For at least three decades, Americans have been earnestly striving to improve public schools. Yet for all our efforts we have fallen behind other nations—such as Finland, Japan, Singapore and South Korea—when it comes to student achievement. Reasons abound, but among the most important is that they have written common core curricula, but we have not.
In the winter 2010-11 issue of American Educator, education researchers including Marilyn Jager Adams, William H. Schmidt, Linda Darling-Hammond, E. D. Hirsch Jr. and David K. Cohen, among others, explain why a common core curriculum—one that is shared by all schools, but takes no more than two-thirds of instructional time—allows teachers, administrators, parents, textbook writers, assessment developers, professors of education and policymakers to work in concert. The authors also address a significant benefit of a common core curriculum that should be a hallmark of the United States, but sadly, is not: educational equity.
Adams explains how the simplified language of many textbooks has resulted in the decline of students' vocabulary and knowledge, and thus their reading comprehension. Schmidt and his colleagues reveal that the United States is far from equitable when it comes to the mathematics students have the opportunity to learn. Darling-Hammond takes a look at how high-performing countries have created coherent education systems in which all students have equally well-resourced schools, learn the same core content and benefit from uniformly well-prepared teachers. Hirsch emphasizes the plight of children who change schools frequently as a primary reason why we need to adopt a common core curriculum that builds knowledge grade by grade. And Cohen discusses the difficulty of training and assessing teachers without any agreement as to what they should be teaching.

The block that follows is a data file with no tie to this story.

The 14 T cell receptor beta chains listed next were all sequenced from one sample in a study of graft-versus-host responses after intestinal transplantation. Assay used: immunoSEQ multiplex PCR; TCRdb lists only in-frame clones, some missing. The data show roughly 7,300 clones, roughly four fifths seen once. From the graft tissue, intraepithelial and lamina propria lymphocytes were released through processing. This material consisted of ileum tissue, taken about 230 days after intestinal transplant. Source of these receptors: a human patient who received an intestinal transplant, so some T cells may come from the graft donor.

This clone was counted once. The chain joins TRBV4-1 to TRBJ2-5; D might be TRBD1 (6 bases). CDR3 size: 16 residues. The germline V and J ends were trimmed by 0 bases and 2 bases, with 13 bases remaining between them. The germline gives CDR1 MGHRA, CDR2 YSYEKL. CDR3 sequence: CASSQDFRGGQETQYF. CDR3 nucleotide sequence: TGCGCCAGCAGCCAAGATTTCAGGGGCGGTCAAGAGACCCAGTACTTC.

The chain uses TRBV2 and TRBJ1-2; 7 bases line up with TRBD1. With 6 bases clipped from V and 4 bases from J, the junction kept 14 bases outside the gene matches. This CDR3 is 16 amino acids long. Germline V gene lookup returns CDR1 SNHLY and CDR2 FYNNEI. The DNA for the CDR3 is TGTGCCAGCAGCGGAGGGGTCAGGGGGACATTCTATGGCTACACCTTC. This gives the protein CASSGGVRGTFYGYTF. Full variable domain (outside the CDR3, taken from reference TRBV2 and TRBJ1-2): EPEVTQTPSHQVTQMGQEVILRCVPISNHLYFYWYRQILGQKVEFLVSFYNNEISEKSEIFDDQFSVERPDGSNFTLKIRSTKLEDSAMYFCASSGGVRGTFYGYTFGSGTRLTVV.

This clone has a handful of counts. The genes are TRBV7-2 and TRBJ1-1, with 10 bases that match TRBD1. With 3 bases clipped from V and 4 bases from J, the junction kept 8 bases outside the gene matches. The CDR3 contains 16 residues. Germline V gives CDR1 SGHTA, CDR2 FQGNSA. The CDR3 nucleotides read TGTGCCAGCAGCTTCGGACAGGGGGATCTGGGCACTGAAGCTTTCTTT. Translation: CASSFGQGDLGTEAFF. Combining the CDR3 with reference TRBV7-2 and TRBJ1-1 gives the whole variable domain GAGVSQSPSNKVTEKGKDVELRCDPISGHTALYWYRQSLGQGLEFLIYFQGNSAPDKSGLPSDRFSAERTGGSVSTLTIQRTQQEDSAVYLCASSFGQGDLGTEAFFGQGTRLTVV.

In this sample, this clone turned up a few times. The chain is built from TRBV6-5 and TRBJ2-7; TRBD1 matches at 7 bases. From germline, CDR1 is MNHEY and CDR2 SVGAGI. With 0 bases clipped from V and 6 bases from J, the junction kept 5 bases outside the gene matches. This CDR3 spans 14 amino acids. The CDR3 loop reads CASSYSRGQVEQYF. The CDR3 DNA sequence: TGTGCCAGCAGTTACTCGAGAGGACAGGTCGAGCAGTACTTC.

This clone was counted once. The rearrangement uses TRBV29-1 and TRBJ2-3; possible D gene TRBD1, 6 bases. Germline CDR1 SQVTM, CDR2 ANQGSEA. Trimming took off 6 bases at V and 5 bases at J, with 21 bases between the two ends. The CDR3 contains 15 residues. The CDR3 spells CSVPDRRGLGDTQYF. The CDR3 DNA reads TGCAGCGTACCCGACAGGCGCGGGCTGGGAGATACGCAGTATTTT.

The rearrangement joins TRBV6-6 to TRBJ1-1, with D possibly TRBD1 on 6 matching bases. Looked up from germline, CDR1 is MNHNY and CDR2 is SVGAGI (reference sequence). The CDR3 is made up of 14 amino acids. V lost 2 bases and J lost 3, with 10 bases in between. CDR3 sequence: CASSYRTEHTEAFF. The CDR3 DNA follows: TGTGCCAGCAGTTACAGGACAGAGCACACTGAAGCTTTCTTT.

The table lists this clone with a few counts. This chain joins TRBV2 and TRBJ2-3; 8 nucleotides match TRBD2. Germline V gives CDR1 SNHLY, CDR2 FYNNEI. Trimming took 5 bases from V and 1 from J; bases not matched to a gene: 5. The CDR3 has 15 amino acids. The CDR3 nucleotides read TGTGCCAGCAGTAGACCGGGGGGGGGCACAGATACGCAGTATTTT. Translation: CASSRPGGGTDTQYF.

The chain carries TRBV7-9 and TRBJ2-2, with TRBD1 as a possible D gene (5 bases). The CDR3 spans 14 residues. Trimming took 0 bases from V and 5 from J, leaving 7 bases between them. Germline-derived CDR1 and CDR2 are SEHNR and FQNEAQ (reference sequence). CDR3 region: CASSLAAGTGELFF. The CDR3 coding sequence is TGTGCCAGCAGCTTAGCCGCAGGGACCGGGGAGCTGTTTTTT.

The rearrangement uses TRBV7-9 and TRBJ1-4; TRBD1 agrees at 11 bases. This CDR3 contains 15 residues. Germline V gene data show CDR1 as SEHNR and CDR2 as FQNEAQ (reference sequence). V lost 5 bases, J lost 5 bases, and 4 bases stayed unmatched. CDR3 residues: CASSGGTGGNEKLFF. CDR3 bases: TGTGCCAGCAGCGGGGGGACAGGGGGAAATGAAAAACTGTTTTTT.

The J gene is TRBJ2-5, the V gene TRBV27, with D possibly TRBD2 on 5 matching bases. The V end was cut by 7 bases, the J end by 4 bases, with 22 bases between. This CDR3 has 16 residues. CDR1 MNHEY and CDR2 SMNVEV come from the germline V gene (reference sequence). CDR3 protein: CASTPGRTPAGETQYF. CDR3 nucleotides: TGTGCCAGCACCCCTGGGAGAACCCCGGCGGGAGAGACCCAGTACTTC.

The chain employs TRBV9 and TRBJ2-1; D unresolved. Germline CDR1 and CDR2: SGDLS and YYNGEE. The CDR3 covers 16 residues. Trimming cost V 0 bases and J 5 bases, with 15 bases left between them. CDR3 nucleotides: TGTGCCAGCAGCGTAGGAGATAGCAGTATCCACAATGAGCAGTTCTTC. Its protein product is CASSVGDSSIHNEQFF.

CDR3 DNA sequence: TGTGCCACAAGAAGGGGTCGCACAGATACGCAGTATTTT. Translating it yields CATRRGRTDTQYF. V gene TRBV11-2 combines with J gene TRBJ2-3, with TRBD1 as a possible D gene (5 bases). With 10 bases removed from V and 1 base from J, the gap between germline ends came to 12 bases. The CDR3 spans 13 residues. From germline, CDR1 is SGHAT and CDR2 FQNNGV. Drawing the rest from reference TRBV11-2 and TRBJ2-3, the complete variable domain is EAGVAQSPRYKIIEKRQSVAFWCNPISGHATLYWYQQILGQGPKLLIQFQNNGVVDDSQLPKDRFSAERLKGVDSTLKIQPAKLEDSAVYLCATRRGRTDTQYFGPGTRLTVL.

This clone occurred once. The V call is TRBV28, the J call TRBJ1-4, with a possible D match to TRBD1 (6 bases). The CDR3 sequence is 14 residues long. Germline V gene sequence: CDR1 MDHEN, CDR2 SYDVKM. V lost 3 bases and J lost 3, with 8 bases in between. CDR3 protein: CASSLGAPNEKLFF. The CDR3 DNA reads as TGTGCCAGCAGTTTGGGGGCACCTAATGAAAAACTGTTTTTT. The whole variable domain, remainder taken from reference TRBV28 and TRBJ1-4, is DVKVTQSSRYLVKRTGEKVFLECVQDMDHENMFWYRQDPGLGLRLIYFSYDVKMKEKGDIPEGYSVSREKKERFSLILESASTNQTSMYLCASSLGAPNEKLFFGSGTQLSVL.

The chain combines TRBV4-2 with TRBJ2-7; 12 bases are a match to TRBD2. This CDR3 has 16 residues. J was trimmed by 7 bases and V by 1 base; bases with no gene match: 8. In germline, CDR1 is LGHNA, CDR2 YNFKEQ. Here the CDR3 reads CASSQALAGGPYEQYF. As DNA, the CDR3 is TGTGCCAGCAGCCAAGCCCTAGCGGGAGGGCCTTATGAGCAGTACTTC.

Rounding out the winter issue is an essay by Diana Senechal on how a strong curriculum provides teachers with structure while preserving space for creativity and professional judgment, and an article by Laura Hamilton that shows how a common core curriculum could help us build an assessment system that promotes student learning. The new Educator also shows what a common core curriculum that specifies what to teach, but not how to teach, could look like. [Lisa Hansel]
December 16, 2010